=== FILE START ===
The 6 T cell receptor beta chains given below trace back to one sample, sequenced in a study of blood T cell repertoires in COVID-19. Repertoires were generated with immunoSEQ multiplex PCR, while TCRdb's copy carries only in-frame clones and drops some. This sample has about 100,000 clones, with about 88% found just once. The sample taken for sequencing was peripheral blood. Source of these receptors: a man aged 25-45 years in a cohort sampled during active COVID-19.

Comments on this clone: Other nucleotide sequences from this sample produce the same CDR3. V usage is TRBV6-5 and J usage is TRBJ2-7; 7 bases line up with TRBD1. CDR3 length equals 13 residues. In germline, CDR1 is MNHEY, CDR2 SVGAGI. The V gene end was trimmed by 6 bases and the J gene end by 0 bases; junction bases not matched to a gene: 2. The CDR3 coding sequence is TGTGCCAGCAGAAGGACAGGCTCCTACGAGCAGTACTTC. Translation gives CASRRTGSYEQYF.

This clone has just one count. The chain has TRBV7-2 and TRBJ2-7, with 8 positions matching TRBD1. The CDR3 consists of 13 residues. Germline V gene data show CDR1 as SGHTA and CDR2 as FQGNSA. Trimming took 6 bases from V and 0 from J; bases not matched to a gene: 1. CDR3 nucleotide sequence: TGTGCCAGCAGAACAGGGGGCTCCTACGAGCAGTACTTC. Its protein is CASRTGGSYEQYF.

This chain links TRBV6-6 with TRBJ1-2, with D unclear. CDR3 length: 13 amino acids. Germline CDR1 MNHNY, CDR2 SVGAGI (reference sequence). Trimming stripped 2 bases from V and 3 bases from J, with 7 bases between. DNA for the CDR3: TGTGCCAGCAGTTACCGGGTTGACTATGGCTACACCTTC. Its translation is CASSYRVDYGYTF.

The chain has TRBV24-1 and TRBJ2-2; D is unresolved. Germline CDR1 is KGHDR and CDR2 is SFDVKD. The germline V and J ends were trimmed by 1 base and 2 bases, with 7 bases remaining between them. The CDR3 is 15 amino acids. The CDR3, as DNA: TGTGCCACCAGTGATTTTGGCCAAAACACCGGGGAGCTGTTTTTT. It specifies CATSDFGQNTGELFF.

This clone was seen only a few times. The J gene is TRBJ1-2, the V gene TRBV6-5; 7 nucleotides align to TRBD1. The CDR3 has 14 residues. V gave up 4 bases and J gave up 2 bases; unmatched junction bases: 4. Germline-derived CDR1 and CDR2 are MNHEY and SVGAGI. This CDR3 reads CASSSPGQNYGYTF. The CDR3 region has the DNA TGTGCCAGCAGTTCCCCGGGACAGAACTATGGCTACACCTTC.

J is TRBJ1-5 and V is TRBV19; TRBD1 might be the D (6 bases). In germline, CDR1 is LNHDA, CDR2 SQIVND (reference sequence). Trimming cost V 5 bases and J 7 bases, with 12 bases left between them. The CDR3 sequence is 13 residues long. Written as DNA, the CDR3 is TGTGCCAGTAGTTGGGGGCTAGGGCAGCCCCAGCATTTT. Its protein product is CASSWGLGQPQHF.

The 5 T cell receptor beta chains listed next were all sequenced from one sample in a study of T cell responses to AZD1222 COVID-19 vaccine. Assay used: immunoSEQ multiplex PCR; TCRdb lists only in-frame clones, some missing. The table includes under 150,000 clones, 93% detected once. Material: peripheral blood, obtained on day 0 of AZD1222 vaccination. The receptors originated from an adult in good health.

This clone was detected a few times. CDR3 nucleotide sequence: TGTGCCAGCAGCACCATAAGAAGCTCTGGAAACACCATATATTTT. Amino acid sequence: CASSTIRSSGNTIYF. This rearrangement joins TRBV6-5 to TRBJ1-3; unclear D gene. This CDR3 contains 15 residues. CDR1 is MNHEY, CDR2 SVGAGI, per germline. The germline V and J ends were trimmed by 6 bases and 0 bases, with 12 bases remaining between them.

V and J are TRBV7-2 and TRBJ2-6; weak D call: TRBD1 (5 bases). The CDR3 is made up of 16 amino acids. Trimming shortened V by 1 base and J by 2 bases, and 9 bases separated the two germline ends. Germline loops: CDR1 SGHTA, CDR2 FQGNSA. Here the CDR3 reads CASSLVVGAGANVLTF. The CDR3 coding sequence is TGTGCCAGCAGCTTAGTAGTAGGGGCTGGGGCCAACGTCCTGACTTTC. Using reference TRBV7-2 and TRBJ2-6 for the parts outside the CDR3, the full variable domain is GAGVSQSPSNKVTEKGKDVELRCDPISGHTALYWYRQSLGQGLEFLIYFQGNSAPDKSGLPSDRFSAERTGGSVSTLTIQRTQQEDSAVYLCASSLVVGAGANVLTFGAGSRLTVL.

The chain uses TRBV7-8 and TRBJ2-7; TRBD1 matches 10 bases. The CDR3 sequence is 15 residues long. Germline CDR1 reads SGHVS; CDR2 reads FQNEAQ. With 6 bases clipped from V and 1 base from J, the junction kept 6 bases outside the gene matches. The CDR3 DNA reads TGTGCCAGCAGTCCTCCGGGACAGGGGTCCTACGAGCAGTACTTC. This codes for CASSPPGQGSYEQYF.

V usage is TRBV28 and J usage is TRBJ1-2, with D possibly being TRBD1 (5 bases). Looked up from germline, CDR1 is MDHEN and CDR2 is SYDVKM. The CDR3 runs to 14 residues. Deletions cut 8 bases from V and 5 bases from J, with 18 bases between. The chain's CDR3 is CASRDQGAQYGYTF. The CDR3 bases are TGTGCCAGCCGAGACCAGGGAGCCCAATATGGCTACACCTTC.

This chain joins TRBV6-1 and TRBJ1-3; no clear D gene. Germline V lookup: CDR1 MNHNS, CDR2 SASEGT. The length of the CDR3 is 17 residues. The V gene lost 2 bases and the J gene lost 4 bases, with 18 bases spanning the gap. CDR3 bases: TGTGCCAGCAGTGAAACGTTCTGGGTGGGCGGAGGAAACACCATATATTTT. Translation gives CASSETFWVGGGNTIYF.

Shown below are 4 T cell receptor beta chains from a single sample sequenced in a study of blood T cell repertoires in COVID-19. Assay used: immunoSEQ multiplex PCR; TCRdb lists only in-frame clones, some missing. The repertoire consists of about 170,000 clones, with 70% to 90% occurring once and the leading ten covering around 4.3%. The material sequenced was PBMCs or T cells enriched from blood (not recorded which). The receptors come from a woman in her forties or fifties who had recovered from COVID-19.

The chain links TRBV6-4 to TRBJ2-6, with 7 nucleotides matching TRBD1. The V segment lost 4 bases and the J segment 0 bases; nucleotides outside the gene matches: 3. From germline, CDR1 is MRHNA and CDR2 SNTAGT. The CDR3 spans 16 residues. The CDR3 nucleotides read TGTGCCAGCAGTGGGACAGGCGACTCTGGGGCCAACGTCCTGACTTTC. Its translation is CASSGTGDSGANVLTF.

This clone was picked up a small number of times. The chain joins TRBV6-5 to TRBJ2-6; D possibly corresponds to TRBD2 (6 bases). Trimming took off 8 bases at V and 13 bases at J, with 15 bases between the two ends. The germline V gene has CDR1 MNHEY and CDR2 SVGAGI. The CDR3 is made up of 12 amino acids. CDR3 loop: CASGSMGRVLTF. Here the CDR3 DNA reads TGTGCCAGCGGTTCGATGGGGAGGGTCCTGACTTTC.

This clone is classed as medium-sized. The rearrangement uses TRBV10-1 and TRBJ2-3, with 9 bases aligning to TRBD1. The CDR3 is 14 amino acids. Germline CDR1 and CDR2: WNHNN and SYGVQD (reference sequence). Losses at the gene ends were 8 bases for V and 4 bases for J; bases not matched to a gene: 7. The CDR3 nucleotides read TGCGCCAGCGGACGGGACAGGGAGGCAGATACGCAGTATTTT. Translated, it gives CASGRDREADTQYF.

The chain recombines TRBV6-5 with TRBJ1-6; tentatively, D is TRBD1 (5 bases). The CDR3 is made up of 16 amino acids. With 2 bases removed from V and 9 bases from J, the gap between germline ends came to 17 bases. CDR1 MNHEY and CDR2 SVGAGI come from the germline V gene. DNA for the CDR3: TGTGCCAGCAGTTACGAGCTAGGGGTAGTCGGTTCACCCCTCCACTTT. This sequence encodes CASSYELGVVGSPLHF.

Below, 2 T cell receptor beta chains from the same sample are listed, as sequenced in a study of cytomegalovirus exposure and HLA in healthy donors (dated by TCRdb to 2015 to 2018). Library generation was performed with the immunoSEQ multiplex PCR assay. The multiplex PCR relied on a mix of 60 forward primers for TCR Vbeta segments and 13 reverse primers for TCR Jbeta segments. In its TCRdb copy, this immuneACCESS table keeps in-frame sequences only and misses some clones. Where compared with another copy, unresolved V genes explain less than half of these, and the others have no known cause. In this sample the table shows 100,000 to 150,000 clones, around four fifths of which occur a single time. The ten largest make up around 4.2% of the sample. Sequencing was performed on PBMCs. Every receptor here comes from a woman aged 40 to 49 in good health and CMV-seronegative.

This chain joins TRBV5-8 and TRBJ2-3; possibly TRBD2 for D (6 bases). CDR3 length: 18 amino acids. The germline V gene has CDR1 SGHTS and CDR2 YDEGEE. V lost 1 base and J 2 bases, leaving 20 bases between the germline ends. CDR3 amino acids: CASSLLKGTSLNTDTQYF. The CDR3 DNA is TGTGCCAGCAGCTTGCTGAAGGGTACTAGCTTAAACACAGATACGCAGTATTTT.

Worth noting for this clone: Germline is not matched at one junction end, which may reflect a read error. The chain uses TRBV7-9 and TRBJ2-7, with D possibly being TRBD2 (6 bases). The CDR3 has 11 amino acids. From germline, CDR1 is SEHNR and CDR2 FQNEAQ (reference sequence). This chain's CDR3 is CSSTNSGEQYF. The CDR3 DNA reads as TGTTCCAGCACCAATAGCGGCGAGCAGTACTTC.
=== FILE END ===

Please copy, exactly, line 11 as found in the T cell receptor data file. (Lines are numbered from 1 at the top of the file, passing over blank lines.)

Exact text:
The chain uses TRBV7-8 and TRBJ2-7; TRBD1 matches 10 bases. The CDR3 sequence is 15 residues long. Germline CDR1 reads SGHVS; CDR2 reads FQNEAQ. With 6 bases clipped from V and 1 base from J, the junction kept 6 bases outside the gene matches. The CDR3 DNA reads TGTGCCAGCAGTCCTCCGGGACAGGGGTCCTACGAGCAGTACTTC. This codes for CASSPPGQGSYEQYF.